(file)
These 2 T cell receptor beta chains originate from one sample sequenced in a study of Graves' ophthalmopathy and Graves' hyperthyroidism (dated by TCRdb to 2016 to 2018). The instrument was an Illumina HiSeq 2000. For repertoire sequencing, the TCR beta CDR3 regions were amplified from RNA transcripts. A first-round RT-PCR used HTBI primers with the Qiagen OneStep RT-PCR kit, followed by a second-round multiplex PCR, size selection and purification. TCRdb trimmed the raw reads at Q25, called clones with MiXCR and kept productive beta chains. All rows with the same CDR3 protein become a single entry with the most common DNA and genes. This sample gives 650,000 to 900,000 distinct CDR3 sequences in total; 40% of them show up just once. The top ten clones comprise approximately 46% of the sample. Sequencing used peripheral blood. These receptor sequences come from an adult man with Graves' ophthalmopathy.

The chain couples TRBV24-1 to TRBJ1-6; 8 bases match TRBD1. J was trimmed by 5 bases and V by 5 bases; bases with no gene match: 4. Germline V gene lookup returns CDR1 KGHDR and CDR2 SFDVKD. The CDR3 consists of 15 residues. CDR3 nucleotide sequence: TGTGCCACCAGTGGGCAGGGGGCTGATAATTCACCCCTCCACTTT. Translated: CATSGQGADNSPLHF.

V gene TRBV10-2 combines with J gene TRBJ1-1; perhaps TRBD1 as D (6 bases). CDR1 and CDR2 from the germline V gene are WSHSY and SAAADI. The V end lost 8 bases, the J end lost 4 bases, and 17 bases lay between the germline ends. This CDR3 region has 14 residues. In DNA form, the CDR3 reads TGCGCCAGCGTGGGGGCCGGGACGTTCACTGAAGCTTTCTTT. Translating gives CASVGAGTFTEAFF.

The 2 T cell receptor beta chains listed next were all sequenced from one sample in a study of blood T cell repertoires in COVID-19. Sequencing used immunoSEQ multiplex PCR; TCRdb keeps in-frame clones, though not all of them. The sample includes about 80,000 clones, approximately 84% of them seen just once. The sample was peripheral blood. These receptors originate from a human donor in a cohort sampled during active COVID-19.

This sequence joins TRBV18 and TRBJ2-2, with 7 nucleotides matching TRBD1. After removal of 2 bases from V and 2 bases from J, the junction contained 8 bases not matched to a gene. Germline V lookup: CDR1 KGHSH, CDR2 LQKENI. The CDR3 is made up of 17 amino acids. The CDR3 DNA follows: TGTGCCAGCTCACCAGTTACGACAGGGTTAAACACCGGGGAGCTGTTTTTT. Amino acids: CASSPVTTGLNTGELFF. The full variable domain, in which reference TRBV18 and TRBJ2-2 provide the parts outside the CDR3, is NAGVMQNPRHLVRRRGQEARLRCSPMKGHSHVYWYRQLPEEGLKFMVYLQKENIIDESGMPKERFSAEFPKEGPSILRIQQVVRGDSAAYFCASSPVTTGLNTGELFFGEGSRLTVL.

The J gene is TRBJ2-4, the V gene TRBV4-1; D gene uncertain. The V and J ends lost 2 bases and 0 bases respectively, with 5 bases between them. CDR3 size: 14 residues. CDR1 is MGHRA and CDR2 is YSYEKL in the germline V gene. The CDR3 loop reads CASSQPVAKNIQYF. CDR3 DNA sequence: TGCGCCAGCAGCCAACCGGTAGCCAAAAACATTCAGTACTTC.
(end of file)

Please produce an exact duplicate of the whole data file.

These 2 T cell receptor beta chains originate from one sample sequenced in a study of Graves' ophthalmopathy and Graves' hyperthyroidism (dated by TCRdb to 2016 to 2018). The instrument was an Illumina HiSeq 2000. For repertoire sequencing, the TCR beta CDR3 regions were amplified from RNA transcripts. A first-round RT-PCR used HTBI primers with the Qiagen OneStep RT-PCR kit, followed by a second-round multiplex PCR, size selection and purification. TCRdb trimmed the raw reads at Q25, called clones with MiXCR and kept productive beta chains. All rows with the same CDR3 protein become a single entry with the most common DNA and genes. This sample gives 650,000 to 900,000 distinct CDR3 sequences in total; 40% of them show up just once. The top ten clones comprise approximately 46% of the sample. Sequencing used peripheral blood. These receptor sequences come from an adult man with Graves' ophthalmopathy.

The chain couples TRBV24-1 to TRBJ1-6; 8 bases match TRBD1. J was trimmed by 5 bases and V by 5 bases; bases with no gene match: 4. Germline V gene lookup returns CDR1 KGHDR and CDR2 SFDVKD. The CDR3 consists of 15 residues. CDR3 nucleotide sequence: TGTGCCACCAGTGGGCAGGGGGCTGATAATTCACCCCTCCACTTT. Translated: CATSGQGADNSPLHF.

V gene TRBV10-2 combines with J gene TRBJ1-1; perhaps TRBD1 as D (6 bases). CDR1 and CDR2 from the germline V gene are WSHSY and SAAADI. The V end lost 8 bases, the J end lost 4 bases, and 17 bases lay between the germline ends. This CDR3 region has 14 residues. In DNA form, the CDR3 reads TGCGCCAGCGTGGGGGCCGGGACGTTCACTGAAGCTTTCTTT. Translating gives CASVGAGTFTEAFF.

The 2 T cell receptor beta chains listed next were all sequenced from one sample in a study of blood T cell repertoires in COVID-19. Sequencing used immunoSEQ multiplex PCR; TCRdb keeps in-frame clones, though not all of them. The sample includes about 80,000 clones, approximately 84% of them seen just once. The sample was peripheral blood. These receptors originate from a human donor in a cohort sampled during active COVID-19.

This sequence joins TRBV18 and TRBJ2-2, with 7 nucleotides matching TRBD1. After removal of 2 bases from V and 2 bases from J, the junction contained 8 bases not matched to a gene. Germline V lookup: CDR1 KGHSH, CDR2 LQKENI. The CDR3 is made up of 17 amino acids. The CDR3 DNA follows: TGTGCCAGCTCACCAGTTACGACAGGGTTAAACACCGGGGAGCTGTTTTTT. Amino acids: CASSPVTTGLNTGELFF. The full variable domain, in which reference TRBV18 and TRBJ2-2 provide the parts outside the CDR3, is NAGVMQNPRHLVRRRGQEARLRCSPMKGHSHVYWYRQLPEEGLKFMVYLQKENIIDESGMPKERFSAEFPKEGPSILRIQQVVRGDSAAYFCASSPVTTGLNTGELFFGEGSRLTVL.

The J gene is TRBJ2-4, the V gene TRBV4-1; D gene uncertain. The V and J ends lost 2 bases and 0 bases respectively, with 5 bases between them. CDR3 size: 14 residues. CDR1 is MGHRA and CDR2 is YSYEKL in the germline V gene. The CDR3 loop reads CASSQPVAKNIQYF. CDR3 DNA sequence: TGCGCCAGCAGCCAACCGGTAGCCAAAAACATTCAGTACTTC.